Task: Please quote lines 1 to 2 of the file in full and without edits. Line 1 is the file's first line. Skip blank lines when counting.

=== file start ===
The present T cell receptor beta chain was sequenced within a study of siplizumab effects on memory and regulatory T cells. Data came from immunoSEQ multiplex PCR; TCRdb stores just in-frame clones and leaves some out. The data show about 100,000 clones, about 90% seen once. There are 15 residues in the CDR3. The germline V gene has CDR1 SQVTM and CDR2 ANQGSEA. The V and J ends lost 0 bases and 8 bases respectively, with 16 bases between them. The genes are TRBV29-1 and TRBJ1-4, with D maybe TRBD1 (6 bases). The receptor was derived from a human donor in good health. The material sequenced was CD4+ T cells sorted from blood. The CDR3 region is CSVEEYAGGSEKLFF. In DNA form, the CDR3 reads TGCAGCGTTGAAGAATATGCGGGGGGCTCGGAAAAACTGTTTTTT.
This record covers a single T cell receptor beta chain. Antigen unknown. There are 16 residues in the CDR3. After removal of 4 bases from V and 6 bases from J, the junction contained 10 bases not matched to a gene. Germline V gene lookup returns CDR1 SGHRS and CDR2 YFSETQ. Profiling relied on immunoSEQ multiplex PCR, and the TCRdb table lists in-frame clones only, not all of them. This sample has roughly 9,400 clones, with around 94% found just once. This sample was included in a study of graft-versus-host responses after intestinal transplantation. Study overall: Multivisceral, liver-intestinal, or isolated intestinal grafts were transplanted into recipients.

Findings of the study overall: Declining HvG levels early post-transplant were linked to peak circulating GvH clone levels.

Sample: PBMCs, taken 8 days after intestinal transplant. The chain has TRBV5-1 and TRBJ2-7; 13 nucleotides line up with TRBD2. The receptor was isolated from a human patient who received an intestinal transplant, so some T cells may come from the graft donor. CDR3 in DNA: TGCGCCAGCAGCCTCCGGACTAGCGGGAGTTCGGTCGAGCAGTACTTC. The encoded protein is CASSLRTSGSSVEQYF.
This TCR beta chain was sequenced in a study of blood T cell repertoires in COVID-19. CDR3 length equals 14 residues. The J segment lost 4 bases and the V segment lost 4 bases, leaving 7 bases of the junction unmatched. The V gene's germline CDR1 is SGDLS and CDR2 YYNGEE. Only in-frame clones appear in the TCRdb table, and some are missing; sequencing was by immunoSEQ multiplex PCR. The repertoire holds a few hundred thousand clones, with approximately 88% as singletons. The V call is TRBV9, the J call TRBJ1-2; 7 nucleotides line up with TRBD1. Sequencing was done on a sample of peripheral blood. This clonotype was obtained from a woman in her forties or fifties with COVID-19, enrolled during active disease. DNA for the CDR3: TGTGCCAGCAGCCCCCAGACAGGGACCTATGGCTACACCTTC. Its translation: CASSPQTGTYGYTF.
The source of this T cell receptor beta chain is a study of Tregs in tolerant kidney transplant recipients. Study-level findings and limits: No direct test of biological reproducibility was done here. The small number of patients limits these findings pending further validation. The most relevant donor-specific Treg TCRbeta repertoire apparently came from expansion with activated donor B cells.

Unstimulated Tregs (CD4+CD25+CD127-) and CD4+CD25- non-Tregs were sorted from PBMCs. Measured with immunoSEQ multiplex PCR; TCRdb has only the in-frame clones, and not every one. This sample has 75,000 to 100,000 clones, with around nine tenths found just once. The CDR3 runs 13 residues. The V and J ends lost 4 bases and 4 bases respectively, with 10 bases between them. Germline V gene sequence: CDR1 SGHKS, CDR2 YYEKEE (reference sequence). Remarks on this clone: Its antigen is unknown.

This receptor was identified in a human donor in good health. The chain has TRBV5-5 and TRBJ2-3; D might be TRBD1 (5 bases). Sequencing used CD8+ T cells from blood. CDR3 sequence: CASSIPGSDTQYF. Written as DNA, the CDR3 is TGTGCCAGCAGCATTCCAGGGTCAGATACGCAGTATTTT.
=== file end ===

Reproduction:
The present T cell receptor beta chain was sequenced within a study of siplizumab effects on memory and regulatory T cells. Data came from immunoSEQ multiplex PCR; TCRdb stores just in-frame clones and leaves some out. The data show about 100,000 clones, about 90% seen once. There are 15 residues in the CDR3. The germline V gene has CDR1 SQVTM and CDR2 ANQGSEA. The V and J ends lost 0 bases and 8 bases respectively, with 16 bases between them. The genes are TRBV29-1 and TRBJ1-4, with D maybe TRBD1 (6 bases). The receptor was derived from a human donor in good health. The material sequenced was CD4+ T cells sorted from blood. The CDR3 region is CSVEEYAGGSEKLFF. In DNA form, the CDR3 reads TGCAGCGTTGAAGAATATGCGGGGGGCTCGGAAAAACTGTTTTTT.
This record covers a single T cell receptor beta chain. Antigen unknown. There are 16 residues in the CDR3. After removal of 4 bases from V and 6 bases from J, the junction contained 10 bases not matched to a gene. Germline V gene lookup returns CDR1 SGHRS and CDR2 YFSETQ. Profiling relied on immunoSEQ multiplex PCR, and the TCRdb table lists in-frame clones only, not all of them. This sample has roughly 9,400 clones, with around 94% found just once. This sample was included in a study of graft-versus-host responses after intestinal transplantation. Study overall: Multivisceral, liver-intestinal, or isolated intestinal grafts were transplanted into recipients.